Sensitivity better on ham radio

mmckenna

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Well, if money isn't an option, a Kenwood NX-700 (EOL'd) or a NX-3720 would be a good option. Those will do NXDN and analog.
 

nickwilson159

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Well, if money isn't an option, a Kenwood NX-700 (EOL'd) or a NX-3720 would be a good option. Those will do NXDN and analog.
NX-3720 all day. Between myself & a few friends, we've had close to 10 different NX-700s from various sources - all had pretty poor RX when compared to the TK-7180 & other analog-only Kenwood radios. The current generation of NX-3720s, NX-5700s, etc. have the best receivers & audio quality I've ever heard on a Kenwood (and I'm specifically talking on the analog rail band).
 

ArtU

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Kenwood publishes the specs over the whole range of its extended receive. This is for the TM-D710GA I used to also monitor other things then just Hamms.

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AK9R

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Kenwood publishes the specs over the whole range of its extended receive.
You may have missed the beginning of the specifications where it says "Guaranteed range" and limits that range to 144 - 148 MHz.
1630879735873.png
 

thesavo

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This has been a good discussion. Thanks to all to have contributed.
The icom ic-f320S arrived Tuesday and programming cables should arrive today. I have setup a dedicated programming system running windows XP-SP3 system ready to go. The Icom CS300s software from AME Radio (not a sponsor) opens and runs. As expected, the software will not even open on a w10 system.
This will be my radio programming station going forward. Chirp runs too so even my baofeng UV-5R can be programmed from this machine. It has an on-board RS-232 port though the programming cable set I ordered is over USB. So we will see if that works as well.

I will get frequencies loaded today and check how it sounds. I will be looking for more of these radios in the future. They are nice and compact units compared with others I have seen. The Kenwood units mentioned above still fetch over $50 on ebay. There is a local hamfest on Sunday and I will see what is available there too. $50 per unit is my firm ceiling on these as they are only used for receiving. The F320 units with displays are over $80 currently.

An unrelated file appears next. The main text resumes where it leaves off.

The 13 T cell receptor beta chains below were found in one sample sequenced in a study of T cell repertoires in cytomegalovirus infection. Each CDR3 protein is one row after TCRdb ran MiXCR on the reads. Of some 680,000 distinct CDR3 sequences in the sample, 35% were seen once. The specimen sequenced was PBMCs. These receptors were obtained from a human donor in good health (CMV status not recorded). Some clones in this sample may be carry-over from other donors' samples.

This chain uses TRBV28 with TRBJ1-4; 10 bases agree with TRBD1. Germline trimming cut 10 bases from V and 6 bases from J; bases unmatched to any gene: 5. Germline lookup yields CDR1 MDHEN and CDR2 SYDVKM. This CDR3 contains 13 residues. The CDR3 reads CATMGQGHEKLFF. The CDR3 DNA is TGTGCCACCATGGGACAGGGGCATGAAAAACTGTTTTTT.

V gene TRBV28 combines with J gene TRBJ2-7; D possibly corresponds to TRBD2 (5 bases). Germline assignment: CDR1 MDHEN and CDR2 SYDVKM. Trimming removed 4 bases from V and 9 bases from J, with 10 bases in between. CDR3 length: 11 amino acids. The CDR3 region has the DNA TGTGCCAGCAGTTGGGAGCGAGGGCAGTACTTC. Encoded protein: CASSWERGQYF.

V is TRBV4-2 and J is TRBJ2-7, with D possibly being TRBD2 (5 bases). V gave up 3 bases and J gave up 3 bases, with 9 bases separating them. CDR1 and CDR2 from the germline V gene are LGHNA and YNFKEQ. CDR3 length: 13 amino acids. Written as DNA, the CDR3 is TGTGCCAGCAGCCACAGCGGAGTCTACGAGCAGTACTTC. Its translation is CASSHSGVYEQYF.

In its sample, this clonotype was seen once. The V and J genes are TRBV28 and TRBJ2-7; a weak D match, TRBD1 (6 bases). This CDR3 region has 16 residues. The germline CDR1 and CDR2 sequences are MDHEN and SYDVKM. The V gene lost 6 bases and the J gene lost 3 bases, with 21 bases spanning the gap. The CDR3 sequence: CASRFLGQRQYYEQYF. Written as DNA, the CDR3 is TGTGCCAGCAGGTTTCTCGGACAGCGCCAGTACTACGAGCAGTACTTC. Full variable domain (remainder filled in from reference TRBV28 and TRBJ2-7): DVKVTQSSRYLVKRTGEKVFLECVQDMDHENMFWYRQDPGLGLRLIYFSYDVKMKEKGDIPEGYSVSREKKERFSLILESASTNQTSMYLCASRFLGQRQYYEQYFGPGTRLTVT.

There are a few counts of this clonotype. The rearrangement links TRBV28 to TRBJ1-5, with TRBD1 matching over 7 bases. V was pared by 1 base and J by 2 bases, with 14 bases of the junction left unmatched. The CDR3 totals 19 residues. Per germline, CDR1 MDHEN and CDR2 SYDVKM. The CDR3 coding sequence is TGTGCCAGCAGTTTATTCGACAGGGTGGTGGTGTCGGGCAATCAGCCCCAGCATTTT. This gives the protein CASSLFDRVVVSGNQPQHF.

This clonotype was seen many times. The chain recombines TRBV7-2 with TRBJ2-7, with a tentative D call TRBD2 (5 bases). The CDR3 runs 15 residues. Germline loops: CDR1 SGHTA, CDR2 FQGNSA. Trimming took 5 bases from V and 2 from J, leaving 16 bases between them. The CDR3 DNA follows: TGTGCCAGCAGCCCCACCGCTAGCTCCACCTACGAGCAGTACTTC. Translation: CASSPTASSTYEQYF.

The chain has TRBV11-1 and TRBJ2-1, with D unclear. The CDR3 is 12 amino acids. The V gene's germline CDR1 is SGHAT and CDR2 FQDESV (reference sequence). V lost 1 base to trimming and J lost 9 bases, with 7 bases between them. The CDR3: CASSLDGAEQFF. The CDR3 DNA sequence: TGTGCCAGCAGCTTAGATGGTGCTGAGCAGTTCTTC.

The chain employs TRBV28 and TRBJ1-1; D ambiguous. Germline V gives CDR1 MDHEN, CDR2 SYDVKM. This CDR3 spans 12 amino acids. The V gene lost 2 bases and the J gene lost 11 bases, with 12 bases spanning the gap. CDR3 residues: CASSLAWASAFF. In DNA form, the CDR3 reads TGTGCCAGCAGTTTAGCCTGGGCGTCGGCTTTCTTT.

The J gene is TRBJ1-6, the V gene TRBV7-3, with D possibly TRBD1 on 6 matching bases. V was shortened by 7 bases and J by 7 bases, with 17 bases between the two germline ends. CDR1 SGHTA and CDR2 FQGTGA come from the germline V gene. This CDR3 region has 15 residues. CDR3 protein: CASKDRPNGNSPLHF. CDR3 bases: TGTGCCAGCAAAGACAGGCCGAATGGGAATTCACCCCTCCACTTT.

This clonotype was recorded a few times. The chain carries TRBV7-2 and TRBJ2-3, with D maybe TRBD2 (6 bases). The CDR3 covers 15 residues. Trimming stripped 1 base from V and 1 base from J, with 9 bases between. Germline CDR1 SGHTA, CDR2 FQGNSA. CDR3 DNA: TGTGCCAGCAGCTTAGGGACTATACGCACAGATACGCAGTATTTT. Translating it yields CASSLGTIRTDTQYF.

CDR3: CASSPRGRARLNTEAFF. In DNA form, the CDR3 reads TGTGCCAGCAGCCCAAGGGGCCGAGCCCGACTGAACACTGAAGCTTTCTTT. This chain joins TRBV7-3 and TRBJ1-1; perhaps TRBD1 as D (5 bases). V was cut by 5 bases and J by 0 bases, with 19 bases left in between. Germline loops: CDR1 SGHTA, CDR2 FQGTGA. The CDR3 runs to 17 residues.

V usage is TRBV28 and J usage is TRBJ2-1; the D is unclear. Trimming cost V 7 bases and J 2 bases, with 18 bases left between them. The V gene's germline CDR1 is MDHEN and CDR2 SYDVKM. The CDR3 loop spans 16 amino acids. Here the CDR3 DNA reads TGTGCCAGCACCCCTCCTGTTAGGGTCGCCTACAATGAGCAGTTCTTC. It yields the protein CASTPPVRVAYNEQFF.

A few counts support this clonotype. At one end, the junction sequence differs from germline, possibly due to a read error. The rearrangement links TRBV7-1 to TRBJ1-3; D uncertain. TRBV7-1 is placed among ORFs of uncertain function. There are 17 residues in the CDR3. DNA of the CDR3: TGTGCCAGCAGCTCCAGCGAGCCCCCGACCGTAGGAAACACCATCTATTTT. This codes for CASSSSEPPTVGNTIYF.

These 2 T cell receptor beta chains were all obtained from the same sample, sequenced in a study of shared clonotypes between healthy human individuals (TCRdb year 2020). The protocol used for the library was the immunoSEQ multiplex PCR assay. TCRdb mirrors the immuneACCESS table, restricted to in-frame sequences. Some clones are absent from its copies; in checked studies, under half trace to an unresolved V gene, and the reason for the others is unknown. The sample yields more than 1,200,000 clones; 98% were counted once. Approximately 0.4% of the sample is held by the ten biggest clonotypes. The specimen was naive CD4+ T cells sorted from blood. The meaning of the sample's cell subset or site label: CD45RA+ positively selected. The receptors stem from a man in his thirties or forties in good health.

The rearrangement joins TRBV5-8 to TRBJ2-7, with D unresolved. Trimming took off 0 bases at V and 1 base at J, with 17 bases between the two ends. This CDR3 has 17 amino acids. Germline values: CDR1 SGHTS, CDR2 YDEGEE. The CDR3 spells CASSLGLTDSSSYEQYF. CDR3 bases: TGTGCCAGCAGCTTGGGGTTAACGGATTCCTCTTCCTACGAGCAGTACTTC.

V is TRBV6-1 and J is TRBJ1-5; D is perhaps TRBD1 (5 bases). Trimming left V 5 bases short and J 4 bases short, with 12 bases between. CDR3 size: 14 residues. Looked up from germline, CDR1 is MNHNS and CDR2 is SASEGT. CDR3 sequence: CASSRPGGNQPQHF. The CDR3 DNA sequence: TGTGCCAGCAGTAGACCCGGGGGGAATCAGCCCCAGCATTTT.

ratboy

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Most of the ham handhelds I've had have been much better receivers for railband than my scanners have been. I have a Yaesu VX-170 that not only is a great all around radio, it's metal and the battery life on receive is amazing. Loud audio, too. I used to have an Icom IC2000 in my car, and that worked really well too.
 

krtz07

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This has been an very enlightening discussion!

I do wonder what receivers are generally considered to have the best sensitivity/selectability- I have done some research into the matter and it seems that Icom Ic-v8 is probably the most recommended handheld radio. Upon research, the search results displayed were reviewed written on average of 18 years ago! To no avail I am unable to find a used unit for sale online. I was able to find an radio which goes by the name of "XINHON IC-V8 VHF" which looks kind of like it but it looks like it's a knockoff.


Are there any other radios which exceeds it's performance? I would say all signs point towards the Icom V86! The conductors in my area uses this radio.
 
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Tim-B

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On RR frequencies my V86 outperforms all other radios I own for sensitivity and selectivity. That includes commercial Icom radios I own such as an F3261DT and an F1100DT. One advantage the V86 has is that on weaker signals the hiss and static are not overpowering and harsh like they are on other radios. As far as hearing voice over the hiss and static this radio is better than all other commercial radios and scanners I own. I use this radio in the car as a mobile receiver with a roof mounted antenna and when I get out of the car I use the F3261DT on a swivel belt clip. In the area where I live BNSF has towers every 20 miles or so. I can usually hear the towers that are 20 miles away with a little hiss and 40 miles away with more hiss but still understandable. This is with the DPD productions 5/8 wave traintenna connected to the V86. I experimented with the V86 sitting it on a shelf next to various scanners with the same antenna type on each radio and it outperformed them all on RR frequences.

I don't have a V8 to compare it to but I wouldn't doubt that an older model would outperform many newer radios. The first scanner I ever owned, a Uniden BC100XL back in the late 1980s was the best scanner on the airband that I ever owned. Later scanners struggled to pull in signals that the old 100XL easily pulled in. They just don't make things like they used to.